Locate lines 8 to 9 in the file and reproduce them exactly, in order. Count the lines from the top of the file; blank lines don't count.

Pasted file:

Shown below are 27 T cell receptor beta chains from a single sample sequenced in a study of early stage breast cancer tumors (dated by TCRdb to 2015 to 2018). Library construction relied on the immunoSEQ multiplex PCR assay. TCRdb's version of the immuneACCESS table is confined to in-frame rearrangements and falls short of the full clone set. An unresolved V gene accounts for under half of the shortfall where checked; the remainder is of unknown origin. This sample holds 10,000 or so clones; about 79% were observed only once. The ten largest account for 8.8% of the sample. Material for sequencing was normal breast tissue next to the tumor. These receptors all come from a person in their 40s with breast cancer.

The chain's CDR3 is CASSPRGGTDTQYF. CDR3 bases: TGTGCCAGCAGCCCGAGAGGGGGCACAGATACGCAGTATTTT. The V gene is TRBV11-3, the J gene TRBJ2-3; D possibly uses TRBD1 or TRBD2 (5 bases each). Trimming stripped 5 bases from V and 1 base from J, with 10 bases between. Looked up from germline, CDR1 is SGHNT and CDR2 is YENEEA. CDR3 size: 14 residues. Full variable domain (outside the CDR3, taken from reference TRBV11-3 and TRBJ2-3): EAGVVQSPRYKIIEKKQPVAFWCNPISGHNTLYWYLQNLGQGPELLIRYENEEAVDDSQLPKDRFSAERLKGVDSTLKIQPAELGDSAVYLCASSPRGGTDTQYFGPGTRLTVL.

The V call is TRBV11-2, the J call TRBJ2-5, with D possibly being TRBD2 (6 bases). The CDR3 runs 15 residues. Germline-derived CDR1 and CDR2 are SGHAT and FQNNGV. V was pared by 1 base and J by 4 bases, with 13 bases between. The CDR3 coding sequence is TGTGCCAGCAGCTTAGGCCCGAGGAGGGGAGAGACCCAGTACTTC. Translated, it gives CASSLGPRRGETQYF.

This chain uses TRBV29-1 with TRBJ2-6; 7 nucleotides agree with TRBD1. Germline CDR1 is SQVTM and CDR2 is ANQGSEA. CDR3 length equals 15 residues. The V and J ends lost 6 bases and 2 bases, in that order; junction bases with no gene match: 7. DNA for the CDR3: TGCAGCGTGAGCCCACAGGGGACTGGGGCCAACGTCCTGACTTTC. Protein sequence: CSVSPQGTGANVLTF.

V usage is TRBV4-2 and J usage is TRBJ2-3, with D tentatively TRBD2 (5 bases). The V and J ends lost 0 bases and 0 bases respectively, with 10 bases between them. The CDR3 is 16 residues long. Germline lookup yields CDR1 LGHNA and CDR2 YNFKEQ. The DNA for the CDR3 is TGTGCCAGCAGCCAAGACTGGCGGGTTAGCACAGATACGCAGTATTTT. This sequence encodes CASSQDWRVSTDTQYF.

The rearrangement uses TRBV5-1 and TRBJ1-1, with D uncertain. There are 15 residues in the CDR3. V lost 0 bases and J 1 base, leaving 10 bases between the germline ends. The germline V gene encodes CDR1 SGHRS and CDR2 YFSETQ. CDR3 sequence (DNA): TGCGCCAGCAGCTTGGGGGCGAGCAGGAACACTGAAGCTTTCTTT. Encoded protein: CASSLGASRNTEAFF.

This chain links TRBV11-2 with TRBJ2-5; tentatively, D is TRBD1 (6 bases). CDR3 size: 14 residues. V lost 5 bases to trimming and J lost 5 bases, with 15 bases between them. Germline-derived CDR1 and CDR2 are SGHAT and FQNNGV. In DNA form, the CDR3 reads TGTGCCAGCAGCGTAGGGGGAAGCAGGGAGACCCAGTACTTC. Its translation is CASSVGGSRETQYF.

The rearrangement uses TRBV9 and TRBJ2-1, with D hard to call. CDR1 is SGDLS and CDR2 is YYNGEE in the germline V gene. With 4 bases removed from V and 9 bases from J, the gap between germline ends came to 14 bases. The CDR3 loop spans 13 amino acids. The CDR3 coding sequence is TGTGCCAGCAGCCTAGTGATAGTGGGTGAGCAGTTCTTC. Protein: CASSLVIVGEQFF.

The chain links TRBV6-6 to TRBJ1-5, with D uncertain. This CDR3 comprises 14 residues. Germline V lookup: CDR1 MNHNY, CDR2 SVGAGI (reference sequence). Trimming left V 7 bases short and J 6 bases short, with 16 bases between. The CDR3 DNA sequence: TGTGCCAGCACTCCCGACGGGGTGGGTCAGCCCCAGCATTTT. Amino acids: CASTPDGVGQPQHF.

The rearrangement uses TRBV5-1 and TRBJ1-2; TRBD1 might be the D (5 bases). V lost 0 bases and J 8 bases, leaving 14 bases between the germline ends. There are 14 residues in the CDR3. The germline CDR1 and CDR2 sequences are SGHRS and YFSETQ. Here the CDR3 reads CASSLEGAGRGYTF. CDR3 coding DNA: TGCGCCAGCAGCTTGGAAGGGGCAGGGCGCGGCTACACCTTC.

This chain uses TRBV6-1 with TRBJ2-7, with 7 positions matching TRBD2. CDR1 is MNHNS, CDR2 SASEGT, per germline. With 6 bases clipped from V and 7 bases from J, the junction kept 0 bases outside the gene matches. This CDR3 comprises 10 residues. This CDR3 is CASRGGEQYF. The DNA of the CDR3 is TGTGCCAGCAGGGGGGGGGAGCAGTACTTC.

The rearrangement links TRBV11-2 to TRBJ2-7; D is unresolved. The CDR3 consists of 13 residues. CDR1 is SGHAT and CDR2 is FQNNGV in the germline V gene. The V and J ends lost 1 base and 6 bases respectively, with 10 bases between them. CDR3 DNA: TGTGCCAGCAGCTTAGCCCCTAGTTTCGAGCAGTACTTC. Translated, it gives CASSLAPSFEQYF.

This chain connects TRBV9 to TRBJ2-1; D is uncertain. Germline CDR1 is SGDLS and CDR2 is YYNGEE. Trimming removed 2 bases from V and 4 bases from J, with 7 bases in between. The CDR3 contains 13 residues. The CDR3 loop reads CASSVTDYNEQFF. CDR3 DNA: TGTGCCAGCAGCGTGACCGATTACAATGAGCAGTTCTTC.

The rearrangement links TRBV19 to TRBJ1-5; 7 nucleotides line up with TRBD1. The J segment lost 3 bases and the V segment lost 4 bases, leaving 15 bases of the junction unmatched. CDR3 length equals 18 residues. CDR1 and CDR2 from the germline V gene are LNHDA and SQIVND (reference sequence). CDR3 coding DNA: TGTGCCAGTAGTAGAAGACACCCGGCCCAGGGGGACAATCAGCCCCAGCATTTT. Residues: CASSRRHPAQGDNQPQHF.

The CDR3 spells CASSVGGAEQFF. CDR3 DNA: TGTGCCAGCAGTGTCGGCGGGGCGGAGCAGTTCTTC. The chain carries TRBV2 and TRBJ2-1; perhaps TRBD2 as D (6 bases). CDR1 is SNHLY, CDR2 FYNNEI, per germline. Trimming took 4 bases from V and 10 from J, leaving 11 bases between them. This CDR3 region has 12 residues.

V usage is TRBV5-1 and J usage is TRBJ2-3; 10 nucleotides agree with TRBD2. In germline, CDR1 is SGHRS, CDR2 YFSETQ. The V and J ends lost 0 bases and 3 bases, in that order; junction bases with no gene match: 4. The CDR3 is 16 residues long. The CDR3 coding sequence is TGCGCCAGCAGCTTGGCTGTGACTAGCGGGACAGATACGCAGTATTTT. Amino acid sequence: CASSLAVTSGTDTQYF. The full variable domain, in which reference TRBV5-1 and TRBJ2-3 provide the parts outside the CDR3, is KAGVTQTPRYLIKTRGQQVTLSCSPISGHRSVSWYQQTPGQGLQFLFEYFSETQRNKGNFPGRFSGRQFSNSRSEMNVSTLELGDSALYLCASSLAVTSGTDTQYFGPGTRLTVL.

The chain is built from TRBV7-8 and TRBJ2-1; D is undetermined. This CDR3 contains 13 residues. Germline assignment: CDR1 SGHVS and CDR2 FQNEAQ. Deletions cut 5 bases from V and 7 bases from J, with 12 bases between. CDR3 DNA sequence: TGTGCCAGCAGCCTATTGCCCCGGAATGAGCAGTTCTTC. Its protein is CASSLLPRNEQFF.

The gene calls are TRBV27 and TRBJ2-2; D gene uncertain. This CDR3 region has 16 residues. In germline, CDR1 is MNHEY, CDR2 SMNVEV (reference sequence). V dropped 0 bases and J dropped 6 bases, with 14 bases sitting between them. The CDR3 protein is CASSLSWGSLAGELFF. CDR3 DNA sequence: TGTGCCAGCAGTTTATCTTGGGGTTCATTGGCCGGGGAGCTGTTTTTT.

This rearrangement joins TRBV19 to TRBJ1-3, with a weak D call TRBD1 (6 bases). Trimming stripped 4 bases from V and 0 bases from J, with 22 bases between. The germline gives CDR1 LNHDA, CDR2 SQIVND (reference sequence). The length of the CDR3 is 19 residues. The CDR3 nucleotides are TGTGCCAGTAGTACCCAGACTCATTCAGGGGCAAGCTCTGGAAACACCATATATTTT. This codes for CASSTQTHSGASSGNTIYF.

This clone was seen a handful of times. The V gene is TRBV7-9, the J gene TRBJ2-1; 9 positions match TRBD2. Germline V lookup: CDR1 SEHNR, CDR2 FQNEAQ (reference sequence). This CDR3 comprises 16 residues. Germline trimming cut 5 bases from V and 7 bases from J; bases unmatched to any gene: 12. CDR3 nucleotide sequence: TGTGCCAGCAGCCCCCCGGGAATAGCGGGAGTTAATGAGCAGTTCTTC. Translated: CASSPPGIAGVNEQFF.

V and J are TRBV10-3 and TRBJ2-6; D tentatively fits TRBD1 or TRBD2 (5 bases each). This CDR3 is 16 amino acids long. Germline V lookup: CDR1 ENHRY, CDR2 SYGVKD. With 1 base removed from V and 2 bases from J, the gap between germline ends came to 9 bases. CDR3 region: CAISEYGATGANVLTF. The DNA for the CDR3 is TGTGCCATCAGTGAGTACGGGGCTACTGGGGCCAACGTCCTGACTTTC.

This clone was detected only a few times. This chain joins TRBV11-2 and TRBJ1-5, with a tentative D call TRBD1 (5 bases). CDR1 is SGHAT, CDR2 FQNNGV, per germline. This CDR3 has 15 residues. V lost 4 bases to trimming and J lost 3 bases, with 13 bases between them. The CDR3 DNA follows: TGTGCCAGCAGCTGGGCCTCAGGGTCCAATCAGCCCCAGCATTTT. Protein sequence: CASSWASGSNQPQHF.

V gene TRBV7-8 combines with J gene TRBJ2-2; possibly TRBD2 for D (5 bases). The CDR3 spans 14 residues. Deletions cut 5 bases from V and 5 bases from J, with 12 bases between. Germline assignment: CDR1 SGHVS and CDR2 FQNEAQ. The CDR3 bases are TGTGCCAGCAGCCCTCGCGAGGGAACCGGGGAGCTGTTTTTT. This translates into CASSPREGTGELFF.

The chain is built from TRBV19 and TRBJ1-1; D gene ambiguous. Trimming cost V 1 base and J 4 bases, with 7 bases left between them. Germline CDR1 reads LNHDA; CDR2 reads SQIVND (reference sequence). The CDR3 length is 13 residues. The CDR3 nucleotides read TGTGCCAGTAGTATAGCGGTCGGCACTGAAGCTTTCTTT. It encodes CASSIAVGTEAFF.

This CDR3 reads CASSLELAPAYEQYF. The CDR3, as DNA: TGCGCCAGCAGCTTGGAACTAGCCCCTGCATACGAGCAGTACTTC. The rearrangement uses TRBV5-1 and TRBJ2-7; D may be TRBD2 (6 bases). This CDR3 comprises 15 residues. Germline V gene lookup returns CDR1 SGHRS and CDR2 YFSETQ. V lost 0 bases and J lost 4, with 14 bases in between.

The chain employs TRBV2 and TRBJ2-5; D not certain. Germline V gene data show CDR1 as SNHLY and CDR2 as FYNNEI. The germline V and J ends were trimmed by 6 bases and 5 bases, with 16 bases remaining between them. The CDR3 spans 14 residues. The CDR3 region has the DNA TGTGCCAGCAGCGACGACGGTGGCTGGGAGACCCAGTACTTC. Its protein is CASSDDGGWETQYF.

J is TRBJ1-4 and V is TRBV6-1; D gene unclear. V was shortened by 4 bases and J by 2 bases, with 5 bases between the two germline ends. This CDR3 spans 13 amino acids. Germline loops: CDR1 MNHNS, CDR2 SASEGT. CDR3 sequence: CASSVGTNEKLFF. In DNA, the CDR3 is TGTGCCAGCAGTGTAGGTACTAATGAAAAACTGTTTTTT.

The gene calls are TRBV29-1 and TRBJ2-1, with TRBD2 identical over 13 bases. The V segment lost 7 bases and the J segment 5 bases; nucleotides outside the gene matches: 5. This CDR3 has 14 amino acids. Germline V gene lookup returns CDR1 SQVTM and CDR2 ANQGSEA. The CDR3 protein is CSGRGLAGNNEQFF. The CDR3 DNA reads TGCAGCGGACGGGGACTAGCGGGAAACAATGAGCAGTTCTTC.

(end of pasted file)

The rearrangement uses TRBV9 and TRBJ2-1, with D hard to call. CDR1 is SGDLS and CDR2 is YYNGEE in the germline V gene. With 4 bases removed from V and 9 bases from J, the gap between germline ends came to 14 bases. The CDR3 loop spans 13 amino acids. The CDR3 coding sequence is TGTGCCAGCAGCCTAGTGATAGTGGGTGAGCAGTTCTTC. Protein: CASSLVIVGEQFF.

The chain links TRBV6-6 to TRBJ1-5, with D uncertain. This CDR3 comprises 14 residues. Germline V lookup: CDR1 MNHNY, CDR2 SVGAGI (reference sequence). Trimming left V 7 bases short and J 6 bases short, with 16 bases between. The CDR3 DNA sequence: TGTGCCAGCACTCCCGACGGGGTGGGTCAGCCCCAGCATTTT. Amino acids: CASTPDGVGQPQHF.